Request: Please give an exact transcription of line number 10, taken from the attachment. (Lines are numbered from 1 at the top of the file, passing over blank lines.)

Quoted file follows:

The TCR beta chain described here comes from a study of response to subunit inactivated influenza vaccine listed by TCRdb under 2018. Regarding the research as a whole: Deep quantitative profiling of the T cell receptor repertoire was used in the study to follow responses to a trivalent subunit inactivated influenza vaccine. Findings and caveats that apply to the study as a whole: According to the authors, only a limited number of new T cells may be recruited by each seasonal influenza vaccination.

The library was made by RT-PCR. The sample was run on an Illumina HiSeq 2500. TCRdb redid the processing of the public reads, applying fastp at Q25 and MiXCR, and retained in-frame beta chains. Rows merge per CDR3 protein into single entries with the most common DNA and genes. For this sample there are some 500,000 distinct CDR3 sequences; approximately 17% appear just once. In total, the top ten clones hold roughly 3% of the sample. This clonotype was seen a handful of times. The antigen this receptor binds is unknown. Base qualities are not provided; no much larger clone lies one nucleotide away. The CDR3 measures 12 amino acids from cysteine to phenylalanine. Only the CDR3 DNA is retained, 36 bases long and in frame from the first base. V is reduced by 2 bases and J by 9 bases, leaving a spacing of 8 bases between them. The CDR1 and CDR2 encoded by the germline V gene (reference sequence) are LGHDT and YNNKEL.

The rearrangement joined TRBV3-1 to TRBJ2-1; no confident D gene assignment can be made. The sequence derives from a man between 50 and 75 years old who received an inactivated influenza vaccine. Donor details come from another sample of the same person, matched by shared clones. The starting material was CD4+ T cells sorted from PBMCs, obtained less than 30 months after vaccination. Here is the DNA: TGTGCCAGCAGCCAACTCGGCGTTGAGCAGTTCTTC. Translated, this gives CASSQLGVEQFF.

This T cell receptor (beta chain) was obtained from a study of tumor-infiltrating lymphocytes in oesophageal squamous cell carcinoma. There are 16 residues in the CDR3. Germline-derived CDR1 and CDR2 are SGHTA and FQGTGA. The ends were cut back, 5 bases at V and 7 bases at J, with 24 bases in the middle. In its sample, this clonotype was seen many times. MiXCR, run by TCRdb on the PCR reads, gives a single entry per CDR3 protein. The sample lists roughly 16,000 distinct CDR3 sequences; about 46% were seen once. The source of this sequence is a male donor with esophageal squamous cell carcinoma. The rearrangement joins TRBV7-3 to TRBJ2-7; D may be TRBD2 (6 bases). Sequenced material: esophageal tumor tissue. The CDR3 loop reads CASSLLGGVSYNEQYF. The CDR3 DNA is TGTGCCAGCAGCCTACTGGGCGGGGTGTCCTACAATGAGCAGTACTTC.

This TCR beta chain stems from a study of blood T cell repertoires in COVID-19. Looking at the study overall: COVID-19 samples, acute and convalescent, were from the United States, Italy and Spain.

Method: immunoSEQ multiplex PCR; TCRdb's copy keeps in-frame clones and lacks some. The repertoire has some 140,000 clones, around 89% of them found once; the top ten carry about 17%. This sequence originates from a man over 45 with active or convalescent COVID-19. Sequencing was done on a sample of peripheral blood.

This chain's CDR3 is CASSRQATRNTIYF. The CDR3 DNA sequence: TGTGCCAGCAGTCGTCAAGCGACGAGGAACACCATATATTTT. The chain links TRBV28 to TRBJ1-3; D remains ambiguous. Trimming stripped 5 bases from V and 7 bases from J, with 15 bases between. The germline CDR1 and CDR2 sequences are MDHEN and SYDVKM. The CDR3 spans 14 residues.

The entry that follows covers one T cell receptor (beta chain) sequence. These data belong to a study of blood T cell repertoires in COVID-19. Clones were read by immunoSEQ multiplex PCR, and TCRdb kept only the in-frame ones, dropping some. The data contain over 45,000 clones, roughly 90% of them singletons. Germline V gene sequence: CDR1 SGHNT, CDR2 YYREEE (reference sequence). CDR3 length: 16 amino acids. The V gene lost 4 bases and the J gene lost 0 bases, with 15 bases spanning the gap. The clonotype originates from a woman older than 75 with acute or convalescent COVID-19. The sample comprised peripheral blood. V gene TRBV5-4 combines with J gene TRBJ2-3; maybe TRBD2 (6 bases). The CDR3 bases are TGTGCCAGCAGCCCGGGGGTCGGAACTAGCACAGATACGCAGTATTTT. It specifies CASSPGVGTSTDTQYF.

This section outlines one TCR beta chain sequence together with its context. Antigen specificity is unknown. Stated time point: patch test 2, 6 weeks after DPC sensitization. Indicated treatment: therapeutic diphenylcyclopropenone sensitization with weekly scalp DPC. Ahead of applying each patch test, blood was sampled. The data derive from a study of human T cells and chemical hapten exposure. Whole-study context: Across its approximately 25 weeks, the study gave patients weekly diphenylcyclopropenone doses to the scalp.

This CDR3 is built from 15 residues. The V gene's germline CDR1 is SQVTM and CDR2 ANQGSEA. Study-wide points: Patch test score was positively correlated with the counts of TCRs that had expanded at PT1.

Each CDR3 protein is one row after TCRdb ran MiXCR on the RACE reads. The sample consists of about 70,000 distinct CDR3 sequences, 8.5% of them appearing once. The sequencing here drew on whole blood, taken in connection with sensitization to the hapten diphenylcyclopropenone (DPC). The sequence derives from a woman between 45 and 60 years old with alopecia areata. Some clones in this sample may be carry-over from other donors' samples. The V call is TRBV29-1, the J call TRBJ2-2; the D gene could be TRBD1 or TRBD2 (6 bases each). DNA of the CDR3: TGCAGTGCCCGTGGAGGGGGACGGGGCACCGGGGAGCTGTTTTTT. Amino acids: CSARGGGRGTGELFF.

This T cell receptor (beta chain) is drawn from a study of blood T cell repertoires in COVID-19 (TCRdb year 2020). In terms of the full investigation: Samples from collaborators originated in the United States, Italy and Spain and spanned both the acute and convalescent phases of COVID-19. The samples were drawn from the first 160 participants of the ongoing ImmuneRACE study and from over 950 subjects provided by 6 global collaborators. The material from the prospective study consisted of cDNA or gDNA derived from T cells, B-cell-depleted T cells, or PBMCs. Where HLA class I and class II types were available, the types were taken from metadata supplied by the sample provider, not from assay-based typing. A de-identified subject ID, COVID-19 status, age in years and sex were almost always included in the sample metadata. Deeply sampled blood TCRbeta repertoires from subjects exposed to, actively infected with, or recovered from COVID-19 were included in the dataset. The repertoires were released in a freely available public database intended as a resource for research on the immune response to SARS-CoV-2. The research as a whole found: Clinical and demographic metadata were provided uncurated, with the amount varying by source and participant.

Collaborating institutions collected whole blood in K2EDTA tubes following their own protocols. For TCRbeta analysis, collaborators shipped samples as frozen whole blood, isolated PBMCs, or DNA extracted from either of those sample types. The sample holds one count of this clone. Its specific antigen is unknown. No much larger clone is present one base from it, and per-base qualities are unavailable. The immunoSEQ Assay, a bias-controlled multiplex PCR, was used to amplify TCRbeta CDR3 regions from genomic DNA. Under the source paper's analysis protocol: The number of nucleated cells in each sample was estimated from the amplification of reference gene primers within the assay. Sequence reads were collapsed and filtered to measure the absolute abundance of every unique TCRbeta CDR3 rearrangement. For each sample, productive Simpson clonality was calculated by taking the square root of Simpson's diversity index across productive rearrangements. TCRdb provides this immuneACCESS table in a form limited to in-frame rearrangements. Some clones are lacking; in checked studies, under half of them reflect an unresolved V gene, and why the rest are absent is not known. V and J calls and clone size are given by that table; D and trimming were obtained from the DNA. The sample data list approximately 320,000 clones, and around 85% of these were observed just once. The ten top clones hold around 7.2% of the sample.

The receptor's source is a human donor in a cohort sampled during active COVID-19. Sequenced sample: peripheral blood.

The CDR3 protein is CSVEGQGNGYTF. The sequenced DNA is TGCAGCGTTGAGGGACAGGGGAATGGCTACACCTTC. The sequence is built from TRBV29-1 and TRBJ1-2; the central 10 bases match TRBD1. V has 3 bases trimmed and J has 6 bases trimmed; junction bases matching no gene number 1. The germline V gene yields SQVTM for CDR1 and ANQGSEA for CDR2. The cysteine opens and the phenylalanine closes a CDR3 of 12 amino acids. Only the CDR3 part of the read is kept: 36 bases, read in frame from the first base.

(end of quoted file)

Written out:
This CDR3 is built from 15 residues. The V gene's germline CDR1 is SQVTM and CDR2 ANQGSEA. Study-wide points: Patch test score was positively correlated with the counts of TCRs that had expanded at PT1.